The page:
Tethered Oral Tissue and Manual Therapy

Being "tongue-tied" is not just a cliche from a Grouplove song. Leaving a child tongue-tied has the potential to impact feeding (from the breast, the bottle, and the plate), speech, sleep, and even potentially posture.

Tethered oral tissue (TOT) - also known as ankyloglossia or lip-ties, tongue-ties, and buccal-ties - are a relatively common physical restriction a child is born with that may impact the range of motion, control, and development of oral-motor structures.


If you are reading this, chances are you already know that. What you want to know is why your pediatric dentist (or another revision provider) is referring you to a Doctor of Chiropractic for post-op follow up care. There are three very important reasons to include specialized musculoskeletal therapy for optimal tethered oral tissue frenectomy success.

My job is to:

1 - Make sure you get the most out of this experience.

Although TOT frenectomy is a safe and usually very quick procedure, it is not usually pleasant (for parent or child). Most parents, given the option, would prefer not to go through it twice. Our first goal of treatment is to reduce the risk of reattachment. The stretches that you have been instructed to do at home are a crucial part of this. With the additional training, knowledge, and experience working in tiny little mouths, a skilled practitioner is going to provide exercises and stretches that are even more specific and effective than those performed at home. Most parents also really appreciate the reassurance that they are performing the stretches properly, or the additional instruction to make sure they are productive at home too.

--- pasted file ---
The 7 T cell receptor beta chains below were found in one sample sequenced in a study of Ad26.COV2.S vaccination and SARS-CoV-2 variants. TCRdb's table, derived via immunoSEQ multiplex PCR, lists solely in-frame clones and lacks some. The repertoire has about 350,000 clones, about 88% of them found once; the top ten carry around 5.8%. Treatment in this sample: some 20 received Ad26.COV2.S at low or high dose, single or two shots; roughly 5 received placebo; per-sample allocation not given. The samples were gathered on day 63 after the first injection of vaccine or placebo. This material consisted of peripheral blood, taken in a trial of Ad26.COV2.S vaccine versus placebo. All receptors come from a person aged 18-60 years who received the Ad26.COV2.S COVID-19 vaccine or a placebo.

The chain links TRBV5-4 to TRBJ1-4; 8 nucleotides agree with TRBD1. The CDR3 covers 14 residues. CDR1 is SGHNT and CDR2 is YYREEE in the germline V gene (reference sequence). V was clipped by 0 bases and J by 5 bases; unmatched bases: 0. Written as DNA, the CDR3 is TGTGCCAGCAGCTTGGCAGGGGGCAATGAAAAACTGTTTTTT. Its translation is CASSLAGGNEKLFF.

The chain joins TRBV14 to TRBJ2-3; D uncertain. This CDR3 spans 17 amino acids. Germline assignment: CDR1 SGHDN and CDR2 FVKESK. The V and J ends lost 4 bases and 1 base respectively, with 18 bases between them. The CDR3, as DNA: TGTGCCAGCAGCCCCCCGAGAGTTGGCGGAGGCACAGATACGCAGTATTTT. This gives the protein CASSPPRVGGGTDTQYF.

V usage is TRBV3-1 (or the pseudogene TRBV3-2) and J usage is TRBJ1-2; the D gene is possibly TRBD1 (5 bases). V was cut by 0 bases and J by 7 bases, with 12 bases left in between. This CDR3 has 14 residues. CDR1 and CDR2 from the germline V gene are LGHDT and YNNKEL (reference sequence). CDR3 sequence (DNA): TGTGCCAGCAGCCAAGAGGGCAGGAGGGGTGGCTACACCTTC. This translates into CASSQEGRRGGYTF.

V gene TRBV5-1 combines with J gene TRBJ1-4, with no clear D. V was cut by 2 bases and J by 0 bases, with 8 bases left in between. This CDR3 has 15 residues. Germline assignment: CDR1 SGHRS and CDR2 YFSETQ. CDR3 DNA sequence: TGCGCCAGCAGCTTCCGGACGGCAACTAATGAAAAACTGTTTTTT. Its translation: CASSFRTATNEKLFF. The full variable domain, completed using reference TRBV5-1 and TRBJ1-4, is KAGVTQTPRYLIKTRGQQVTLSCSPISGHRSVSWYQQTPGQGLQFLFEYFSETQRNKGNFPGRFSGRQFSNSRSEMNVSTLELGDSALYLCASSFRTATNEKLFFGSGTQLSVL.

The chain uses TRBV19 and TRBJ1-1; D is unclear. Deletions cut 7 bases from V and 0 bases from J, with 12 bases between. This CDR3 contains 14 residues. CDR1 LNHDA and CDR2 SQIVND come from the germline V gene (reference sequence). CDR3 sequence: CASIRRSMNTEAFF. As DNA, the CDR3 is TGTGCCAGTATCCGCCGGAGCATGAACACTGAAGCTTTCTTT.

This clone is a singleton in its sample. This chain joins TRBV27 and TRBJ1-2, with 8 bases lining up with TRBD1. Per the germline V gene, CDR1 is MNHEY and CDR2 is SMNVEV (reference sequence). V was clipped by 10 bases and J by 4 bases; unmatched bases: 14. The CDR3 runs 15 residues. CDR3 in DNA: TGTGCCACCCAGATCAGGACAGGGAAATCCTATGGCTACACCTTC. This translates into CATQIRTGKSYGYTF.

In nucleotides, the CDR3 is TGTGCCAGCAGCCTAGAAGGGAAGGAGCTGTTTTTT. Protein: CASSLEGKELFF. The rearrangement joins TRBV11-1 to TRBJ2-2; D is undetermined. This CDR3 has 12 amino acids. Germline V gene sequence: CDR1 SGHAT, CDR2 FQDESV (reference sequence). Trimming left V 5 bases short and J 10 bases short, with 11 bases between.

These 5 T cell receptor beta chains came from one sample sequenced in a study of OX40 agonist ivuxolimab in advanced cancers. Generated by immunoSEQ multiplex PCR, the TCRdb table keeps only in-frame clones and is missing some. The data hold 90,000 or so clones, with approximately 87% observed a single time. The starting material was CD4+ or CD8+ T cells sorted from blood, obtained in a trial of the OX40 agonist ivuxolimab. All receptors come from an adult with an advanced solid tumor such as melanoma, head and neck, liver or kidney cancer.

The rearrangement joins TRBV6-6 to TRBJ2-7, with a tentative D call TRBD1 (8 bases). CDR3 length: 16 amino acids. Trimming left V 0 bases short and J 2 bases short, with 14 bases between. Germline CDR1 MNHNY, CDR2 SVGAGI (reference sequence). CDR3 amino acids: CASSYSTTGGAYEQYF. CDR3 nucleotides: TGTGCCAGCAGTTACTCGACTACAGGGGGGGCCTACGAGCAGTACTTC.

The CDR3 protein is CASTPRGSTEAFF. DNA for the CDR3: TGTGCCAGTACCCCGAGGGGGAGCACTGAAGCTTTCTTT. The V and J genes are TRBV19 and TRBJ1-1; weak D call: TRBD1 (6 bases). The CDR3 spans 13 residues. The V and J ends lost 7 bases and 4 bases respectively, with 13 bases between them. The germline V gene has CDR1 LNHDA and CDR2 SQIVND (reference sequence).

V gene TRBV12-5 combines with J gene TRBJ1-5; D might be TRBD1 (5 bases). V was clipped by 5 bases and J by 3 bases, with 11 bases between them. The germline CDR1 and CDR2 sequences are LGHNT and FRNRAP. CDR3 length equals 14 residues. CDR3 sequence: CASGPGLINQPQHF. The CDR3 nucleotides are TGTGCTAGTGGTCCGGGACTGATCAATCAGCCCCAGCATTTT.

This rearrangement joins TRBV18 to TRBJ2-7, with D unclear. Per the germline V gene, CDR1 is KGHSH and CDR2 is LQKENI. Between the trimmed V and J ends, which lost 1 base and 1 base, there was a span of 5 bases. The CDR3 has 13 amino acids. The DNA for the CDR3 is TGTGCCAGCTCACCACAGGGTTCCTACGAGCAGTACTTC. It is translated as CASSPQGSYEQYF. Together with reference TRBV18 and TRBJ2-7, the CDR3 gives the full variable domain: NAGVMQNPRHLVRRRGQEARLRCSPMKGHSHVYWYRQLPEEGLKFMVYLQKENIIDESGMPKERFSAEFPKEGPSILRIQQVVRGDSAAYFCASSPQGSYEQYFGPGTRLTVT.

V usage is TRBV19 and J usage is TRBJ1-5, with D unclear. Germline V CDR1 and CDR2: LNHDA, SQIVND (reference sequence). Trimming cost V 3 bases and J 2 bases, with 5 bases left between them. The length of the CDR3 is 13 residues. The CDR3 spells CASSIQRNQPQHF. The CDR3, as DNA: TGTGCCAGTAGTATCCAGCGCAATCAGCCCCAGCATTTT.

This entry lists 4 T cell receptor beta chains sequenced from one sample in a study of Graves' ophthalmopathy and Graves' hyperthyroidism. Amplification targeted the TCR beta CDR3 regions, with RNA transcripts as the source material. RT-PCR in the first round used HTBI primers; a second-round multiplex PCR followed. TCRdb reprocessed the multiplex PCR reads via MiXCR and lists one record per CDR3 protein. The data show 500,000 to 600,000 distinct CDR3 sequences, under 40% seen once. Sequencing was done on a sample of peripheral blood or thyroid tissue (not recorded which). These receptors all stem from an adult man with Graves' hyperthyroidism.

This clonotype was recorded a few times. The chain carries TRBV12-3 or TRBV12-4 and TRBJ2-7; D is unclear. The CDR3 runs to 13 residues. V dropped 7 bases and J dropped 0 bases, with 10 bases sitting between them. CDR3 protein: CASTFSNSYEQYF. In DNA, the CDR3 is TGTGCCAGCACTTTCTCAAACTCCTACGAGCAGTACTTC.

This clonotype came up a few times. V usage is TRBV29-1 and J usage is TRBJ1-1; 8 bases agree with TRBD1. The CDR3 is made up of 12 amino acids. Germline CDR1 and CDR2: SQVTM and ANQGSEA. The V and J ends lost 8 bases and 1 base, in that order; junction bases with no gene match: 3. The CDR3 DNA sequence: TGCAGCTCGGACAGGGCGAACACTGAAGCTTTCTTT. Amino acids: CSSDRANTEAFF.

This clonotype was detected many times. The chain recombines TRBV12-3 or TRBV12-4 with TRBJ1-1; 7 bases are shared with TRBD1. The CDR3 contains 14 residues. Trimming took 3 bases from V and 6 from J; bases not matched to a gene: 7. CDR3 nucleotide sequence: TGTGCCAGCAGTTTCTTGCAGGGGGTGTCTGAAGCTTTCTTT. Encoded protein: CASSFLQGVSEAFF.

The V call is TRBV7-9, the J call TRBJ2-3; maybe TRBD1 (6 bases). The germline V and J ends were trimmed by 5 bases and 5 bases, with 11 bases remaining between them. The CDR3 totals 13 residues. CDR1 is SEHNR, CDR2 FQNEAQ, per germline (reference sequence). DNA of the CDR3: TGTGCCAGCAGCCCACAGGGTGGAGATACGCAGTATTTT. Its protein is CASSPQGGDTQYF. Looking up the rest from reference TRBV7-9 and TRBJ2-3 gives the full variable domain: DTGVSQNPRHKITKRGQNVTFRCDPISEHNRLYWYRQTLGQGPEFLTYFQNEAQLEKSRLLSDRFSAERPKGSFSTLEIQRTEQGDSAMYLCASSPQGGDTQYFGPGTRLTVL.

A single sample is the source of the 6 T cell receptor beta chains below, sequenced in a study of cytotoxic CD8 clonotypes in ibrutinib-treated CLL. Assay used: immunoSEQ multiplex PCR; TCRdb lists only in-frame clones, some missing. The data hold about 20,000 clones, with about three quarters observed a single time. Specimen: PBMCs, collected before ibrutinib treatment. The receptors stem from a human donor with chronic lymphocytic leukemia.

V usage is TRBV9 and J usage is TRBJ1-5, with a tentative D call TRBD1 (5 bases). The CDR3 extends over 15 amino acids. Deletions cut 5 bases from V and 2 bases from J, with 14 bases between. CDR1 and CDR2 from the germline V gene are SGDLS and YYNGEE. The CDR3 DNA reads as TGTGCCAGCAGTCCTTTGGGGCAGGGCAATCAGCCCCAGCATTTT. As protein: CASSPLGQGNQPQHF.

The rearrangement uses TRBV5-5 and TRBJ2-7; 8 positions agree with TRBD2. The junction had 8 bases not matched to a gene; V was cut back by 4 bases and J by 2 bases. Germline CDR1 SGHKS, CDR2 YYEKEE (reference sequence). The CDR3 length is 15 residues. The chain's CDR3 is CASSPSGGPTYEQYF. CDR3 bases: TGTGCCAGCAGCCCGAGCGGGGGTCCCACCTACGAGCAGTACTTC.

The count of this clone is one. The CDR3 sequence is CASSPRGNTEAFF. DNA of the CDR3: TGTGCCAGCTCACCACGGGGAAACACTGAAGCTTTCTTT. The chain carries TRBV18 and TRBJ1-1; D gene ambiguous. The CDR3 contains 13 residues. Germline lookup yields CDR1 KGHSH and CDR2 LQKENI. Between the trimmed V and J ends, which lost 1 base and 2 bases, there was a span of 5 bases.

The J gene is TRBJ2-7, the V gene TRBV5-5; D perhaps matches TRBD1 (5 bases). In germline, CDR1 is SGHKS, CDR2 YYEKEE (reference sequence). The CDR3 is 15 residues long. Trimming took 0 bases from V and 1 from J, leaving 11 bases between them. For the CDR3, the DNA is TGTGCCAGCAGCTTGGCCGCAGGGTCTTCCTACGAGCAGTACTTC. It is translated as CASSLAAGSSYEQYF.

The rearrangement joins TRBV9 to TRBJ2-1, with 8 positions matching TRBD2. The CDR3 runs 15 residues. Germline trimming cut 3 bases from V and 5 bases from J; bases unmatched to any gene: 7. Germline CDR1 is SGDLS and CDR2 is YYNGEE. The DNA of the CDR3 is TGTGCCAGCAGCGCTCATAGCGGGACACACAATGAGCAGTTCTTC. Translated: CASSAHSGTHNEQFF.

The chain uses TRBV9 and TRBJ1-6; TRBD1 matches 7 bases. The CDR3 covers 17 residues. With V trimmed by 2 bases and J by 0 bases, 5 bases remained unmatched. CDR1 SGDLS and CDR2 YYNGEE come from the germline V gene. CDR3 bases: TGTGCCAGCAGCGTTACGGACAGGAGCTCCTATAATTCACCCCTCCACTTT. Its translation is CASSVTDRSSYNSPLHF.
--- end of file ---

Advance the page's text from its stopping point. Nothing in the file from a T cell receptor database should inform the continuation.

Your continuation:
2 - Relieve compensation patterns developed and promote retraining and ideal oral-motor developmental.

The tongue should be completely separate from the bottom of the mouth by 22 weeks gestation (in-utero). From this point on, while in mom's belly, babe begins to train tongue movement and suck/suckle pattern. Their tongue should also regularly be contacting the roof of the mouth, desensitizing the gag reflex and promoting the development of a broad palate (not too high and narrow, which can make nursing difficult and painful). This in-utero experience sets baby up for feeding success from day one. A restriction in the tongue, lip, or cheek may impede all or part of that development. But our bodies are smart! They do their best to get the job done using what they've got. This creates compensatory mechanisms, like using the chewing muscles in the cheeks rather than the tongue to suck. Although these compensations are well-intentioned, they come with a cost. Our second goal of treatment is to calm down compensations including over-active muscles and reflexes so that babe has the opportunity to retrain an ideal feeding pattern and continue along with normal oral-motor development with nothing holding them back.